Would a Priest Perform a Mass if her were All Alone?

A nice priest is out hiking in the woods, all by himself (not necessarily the wisest course.) It’s Sunday. He’s feeling sacred and observant.

Can he celebrate a Mass by himself, for himself? Or would he merely pray, without engaging in a formalized ritual?

(Want info for a scene in a story I’m trying to write. Thanks!)

ETA: Ack! Tipo Monxter! He! He! If he were all alone.

Many catholic churches have a mass every day. I’m pretty sure if nobody shows up (besides the priest) they still hold the mass.

To hold a mass in the woods I believe the priest would have to have the wine and wafers with him.

Yes, a priest may say mass all alone.

I’ve read of priests who were, for example, prisoners of war, and the priest might say an entire mass seated at a table with his back to the cell door with only a cracker and some water with raisins soaking in it.

It’s hard to imagine a situation where nobody at all shows up for daily mass, though. And I don’t know if it’s made explicit in canon law, but Jesus said “wherever two or three are gathered, I am in their midst”, which makes it sound like you’d need one or two more present.

I always read that the other way around: if there were two people there, they didn’t need a priest…

Well, that’s certainly one interpretation, and one that some Protestant churches have taken, but it’s obviously not the Catholic interpretation.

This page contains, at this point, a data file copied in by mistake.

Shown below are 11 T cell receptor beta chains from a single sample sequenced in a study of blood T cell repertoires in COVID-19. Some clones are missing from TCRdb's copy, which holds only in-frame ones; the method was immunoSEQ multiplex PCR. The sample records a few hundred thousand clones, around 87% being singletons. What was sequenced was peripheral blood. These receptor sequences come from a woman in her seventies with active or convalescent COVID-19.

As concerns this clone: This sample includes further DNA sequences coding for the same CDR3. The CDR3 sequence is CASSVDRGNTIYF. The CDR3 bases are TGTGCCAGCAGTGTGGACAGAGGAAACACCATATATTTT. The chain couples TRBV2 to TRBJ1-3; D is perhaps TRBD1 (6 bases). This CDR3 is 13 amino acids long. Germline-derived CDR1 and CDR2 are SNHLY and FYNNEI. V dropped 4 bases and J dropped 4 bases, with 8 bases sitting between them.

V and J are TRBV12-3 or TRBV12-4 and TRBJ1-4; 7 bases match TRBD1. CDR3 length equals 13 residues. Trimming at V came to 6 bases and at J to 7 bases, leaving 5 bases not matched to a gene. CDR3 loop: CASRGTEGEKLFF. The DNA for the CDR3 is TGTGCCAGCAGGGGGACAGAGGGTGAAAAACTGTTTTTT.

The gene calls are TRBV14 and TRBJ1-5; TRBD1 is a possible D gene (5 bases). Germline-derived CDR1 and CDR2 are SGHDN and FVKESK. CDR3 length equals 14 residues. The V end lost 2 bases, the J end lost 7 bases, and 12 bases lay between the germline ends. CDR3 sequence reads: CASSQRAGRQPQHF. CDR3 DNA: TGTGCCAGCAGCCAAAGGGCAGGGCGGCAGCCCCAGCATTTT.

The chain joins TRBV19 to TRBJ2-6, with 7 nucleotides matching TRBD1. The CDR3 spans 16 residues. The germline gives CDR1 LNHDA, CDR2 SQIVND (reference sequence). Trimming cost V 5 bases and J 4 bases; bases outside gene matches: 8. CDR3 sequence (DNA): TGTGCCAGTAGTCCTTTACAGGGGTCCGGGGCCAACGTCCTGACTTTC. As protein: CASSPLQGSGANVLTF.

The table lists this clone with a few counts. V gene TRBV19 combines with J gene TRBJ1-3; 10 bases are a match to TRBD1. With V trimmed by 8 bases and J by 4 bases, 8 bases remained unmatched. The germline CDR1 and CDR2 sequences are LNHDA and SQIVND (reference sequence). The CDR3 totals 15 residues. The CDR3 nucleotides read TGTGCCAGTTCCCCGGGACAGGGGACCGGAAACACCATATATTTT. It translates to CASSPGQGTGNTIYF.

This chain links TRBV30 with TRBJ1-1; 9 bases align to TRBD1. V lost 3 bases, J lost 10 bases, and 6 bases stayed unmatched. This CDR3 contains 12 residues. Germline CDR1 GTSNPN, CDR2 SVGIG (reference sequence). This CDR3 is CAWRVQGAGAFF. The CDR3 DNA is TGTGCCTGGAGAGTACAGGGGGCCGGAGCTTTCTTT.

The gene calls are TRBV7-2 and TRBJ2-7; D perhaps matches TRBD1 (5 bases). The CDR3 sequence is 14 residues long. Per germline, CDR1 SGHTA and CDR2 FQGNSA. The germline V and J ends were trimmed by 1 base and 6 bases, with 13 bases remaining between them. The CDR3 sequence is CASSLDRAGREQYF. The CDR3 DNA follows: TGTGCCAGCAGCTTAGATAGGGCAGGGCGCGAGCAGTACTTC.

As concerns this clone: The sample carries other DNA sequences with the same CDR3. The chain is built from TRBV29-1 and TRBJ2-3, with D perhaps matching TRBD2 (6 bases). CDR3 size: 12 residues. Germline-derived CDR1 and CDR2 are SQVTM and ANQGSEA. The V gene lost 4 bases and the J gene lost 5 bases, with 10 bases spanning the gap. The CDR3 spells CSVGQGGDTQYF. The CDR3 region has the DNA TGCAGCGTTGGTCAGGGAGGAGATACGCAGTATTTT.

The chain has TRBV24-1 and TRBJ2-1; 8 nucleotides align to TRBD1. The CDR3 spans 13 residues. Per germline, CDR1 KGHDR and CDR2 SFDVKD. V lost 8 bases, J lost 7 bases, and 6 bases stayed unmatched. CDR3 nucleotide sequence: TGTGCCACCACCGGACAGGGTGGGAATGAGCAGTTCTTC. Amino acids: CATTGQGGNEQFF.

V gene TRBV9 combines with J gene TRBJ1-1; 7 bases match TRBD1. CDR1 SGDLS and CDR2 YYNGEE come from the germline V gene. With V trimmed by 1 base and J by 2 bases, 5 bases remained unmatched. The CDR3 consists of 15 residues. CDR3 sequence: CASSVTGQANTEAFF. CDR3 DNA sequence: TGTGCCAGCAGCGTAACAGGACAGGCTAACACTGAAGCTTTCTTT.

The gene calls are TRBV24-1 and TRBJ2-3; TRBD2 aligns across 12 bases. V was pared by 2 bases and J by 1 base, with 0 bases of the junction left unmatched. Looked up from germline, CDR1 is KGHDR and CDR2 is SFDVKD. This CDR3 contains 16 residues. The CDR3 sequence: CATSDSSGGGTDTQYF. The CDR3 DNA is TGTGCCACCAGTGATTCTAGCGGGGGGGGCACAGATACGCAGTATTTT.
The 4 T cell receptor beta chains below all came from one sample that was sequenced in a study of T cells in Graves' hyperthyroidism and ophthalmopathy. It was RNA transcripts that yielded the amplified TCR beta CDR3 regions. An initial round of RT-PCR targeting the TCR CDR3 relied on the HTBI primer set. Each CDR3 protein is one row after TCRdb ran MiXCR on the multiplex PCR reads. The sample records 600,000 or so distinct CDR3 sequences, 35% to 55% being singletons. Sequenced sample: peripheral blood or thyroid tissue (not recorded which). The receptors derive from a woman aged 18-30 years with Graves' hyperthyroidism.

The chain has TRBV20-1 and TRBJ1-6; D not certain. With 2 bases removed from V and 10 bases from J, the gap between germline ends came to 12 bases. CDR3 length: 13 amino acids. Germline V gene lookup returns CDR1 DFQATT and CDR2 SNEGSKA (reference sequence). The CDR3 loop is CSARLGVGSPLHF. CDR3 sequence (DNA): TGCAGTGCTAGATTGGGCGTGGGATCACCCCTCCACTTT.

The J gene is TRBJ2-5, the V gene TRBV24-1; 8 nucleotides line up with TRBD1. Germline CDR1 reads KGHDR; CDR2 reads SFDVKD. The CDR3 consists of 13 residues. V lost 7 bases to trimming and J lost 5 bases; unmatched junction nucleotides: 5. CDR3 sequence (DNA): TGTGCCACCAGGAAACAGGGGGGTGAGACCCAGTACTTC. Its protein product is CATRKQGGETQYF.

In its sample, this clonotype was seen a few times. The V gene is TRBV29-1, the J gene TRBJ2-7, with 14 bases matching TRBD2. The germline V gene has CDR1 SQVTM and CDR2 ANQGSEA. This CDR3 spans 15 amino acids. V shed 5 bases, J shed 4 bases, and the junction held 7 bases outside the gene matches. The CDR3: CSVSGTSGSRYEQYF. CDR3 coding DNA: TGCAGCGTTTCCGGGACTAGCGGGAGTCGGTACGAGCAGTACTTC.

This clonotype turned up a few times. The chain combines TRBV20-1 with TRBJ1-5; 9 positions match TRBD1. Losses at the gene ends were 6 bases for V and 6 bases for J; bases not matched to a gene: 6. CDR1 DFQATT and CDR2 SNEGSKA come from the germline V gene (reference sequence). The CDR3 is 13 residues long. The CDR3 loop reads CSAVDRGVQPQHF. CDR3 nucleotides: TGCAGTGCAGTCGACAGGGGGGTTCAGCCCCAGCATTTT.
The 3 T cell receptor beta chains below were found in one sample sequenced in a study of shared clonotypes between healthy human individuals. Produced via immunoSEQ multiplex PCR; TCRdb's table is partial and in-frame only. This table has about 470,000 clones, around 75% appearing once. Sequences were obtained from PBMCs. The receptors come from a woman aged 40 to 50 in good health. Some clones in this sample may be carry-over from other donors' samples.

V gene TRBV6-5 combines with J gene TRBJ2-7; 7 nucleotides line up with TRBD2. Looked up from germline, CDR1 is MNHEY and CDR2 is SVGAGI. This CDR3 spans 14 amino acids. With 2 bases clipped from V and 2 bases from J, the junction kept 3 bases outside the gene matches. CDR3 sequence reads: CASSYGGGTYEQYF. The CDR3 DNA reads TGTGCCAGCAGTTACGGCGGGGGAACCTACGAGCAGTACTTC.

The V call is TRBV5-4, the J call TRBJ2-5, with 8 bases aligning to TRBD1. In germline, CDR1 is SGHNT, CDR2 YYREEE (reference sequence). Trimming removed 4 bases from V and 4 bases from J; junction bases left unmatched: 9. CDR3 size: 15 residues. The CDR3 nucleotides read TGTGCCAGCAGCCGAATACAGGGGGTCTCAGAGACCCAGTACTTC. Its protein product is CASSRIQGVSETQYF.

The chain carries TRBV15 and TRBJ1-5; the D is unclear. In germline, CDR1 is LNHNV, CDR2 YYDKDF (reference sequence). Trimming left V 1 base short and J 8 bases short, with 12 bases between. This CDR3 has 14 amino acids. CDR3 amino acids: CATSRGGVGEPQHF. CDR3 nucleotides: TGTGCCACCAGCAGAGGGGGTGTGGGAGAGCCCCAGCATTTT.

In a parish church, maybe. But it would be a fairly regular occurrence in monasteries, seminaries, etc that there many priests and few or no congregants. Priests are not required by canon law to say mass every day, but it is recommended, and in contexts like this a mass with no congregants would be a common event, because there would be many masses said every day.

Mind you, they’re also recommended not to celebrate mass alone when celebration with the participation of at least one other is possible. So in these cases a priest would normally go to the chapel or church attached to the institution and celebrate mass there, so that the attendance of others is at least possible, rather than celebrating it privately in his room.

In the scenario in the OP, if the priest is on a day hike he’ll likely celebrate mass before he leaves for his walk, or after he gets back. But if he’s on a longer walk, yeah, he’ll celebrate mass on his own, in the woods, using a mass kit brought for the purpose.

I believe it is canon law that a priest must say mass every day. that would include times when he was alone.

If I may piggyback . . .

St. Peter’s Church in my Chicago neighborhood was eventually surrounded by railroad facilities and freight houses, so had virtually no parishioners. I’ve heard that, by the 1920s, the main people to visit were priests traveling cross-country and changing trains in Chicago. A Catholic friend explained that Mass is a ritual priests perform, perhaps daily, that’s not really related to whether there’s anyone observing from the pews. Does that make sense?